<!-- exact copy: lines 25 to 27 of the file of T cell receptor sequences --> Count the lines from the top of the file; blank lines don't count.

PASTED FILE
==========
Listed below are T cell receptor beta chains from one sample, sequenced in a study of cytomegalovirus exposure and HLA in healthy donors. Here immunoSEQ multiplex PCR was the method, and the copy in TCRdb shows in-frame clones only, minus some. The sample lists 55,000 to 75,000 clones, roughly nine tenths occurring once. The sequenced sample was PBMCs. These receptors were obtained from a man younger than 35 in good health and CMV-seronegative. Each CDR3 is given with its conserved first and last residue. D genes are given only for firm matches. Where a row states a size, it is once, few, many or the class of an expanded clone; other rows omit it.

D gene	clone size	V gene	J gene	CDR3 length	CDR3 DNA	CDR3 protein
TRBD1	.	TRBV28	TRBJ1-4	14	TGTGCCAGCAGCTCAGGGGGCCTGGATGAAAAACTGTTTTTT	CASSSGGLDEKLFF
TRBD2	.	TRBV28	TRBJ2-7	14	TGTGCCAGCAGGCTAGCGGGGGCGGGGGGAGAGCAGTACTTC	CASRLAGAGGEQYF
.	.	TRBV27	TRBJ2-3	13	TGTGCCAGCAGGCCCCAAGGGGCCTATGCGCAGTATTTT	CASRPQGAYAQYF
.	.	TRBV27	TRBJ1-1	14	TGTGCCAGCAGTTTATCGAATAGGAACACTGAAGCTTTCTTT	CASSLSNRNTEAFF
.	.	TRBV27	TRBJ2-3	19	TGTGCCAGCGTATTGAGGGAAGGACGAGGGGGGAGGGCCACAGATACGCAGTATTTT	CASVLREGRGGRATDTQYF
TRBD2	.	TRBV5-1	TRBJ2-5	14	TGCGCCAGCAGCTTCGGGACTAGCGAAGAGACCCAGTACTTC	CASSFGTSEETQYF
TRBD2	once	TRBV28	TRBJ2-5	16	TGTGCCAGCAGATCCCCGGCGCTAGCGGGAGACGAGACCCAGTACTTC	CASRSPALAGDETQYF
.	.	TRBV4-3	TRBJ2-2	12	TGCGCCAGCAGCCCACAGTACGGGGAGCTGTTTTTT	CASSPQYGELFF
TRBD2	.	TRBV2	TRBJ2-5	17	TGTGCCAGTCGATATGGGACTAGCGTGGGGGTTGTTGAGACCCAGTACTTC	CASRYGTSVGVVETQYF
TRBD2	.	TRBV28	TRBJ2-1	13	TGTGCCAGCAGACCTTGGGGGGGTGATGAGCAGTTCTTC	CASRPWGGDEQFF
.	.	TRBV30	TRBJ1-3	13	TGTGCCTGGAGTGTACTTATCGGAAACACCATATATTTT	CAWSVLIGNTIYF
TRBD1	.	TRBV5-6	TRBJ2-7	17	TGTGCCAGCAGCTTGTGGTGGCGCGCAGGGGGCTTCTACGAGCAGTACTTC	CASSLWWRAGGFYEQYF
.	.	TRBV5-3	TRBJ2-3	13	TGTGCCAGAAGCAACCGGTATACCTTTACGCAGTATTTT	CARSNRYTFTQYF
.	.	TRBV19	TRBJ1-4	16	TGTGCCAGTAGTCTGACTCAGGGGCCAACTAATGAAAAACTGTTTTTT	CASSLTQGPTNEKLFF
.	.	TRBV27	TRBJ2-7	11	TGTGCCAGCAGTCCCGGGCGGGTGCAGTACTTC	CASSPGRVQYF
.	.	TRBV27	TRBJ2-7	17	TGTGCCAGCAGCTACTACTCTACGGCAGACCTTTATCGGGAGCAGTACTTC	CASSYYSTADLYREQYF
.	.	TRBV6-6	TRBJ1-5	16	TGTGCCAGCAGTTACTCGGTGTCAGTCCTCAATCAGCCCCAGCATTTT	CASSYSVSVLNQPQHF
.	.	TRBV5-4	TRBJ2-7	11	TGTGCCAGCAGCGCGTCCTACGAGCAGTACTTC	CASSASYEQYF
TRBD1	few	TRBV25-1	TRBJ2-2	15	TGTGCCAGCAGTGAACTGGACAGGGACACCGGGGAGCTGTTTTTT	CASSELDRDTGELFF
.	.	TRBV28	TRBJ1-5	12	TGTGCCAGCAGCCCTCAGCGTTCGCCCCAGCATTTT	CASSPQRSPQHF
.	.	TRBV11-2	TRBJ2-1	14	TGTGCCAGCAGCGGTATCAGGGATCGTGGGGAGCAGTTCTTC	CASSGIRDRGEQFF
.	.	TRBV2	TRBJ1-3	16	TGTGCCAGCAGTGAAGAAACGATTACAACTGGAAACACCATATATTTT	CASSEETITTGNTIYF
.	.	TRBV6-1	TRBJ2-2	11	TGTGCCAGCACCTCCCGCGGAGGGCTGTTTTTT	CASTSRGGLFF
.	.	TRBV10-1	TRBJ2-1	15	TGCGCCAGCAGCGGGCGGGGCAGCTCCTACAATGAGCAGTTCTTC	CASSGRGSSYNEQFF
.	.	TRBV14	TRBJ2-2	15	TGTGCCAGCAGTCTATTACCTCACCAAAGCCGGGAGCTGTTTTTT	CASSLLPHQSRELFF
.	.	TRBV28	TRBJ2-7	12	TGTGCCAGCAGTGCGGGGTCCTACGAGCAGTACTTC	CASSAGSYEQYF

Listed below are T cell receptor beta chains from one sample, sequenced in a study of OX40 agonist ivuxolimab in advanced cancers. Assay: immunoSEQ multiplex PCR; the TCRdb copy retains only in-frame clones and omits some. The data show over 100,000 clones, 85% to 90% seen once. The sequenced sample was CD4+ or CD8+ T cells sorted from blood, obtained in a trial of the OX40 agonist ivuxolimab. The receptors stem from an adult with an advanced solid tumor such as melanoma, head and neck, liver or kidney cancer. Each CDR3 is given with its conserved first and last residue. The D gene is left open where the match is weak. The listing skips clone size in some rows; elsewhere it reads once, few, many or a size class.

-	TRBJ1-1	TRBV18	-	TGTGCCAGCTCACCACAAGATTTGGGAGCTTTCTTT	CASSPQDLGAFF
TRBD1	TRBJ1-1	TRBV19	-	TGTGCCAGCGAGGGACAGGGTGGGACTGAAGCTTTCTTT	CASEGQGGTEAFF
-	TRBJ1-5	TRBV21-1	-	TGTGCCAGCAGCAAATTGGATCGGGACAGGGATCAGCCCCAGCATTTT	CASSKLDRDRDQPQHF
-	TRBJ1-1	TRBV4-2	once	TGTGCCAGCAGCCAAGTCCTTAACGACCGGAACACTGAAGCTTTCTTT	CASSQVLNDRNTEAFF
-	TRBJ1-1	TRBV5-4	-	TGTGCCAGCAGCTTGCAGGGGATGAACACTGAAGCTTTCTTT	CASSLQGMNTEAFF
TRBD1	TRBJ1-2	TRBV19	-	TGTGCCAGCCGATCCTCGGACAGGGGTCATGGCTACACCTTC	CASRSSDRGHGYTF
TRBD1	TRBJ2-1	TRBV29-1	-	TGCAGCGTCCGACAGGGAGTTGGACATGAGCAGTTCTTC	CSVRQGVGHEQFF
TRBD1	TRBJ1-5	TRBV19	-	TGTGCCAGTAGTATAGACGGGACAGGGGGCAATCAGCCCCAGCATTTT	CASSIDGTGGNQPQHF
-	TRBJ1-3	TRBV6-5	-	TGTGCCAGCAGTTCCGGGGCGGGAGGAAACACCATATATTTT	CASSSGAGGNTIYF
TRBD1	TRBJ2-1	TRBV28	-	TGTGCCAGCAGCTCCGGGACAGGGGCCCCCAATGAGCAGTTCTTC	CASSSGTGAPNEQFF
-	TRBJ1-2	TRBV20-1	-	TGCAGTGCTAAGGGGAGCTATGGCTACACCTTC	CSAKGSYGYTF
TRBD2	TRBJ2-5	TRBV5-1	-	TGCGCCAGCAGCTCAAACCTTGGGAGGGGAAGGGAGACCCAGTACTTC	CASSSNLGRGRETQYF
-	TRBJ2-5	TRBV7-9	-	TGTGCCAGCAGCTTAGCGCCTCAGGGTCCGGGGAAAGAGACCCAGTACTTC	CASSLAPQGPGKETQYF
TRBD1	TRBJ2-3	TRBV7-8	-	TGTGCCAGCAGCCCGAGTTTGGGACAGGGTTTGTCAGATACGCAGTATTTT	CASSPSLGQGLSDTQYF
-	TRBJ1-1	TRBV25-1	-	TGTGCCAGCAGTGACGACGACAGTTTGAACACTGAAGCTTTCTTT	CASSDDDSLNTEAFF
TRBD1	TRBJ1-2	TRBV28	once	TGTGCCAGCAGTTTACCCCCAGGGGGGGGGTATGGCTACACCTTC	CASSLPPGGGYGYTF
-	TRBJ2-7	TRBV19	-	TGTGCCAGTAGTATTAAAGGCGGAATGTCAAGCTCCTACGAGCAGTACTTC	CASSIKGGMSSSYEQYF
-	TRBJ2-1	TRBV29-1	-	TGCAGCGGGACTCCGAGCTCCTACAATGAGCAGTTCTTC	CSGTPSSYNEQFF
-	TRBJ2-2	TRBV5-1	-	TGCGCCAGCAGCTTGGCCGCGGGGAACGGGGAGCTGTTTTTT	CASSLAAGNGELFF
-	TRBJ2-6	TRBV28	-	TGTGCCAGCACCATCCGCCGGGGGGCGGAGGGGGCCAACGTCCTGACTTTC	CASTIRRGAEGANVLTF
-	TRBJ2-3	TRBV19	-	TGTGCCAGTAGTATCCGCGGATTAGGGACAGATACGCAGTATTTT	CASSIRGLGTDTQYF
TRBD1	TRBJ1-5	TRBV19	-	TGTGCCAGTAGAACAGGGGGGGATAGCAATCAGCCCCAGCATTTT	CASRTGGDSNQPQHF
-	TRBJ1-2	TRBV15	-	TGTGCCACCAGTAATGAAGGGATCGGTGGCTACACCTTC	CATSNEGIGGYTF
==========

.	.	TRBV6-1	TRBJ2-2	11	TGTGCCAGCACCTCCCGCGGAGGGCTGTTTTTT	CASTSRGGLFF
.	.	TRBV10-1	TRBJ2-1	15	TGCGCCAGCAGCGGGCGGGGCAGCTCCTACAATGAGCAGTTCTTC	CASSGRGSSYNEQFF
.	.	TRBV14	TRBJ2-2	15	TGTGCCAGCAGTCTATTACCTCACCAAAGCCGGGAGCTGTTTTTT	CASSLLPHQSRELFF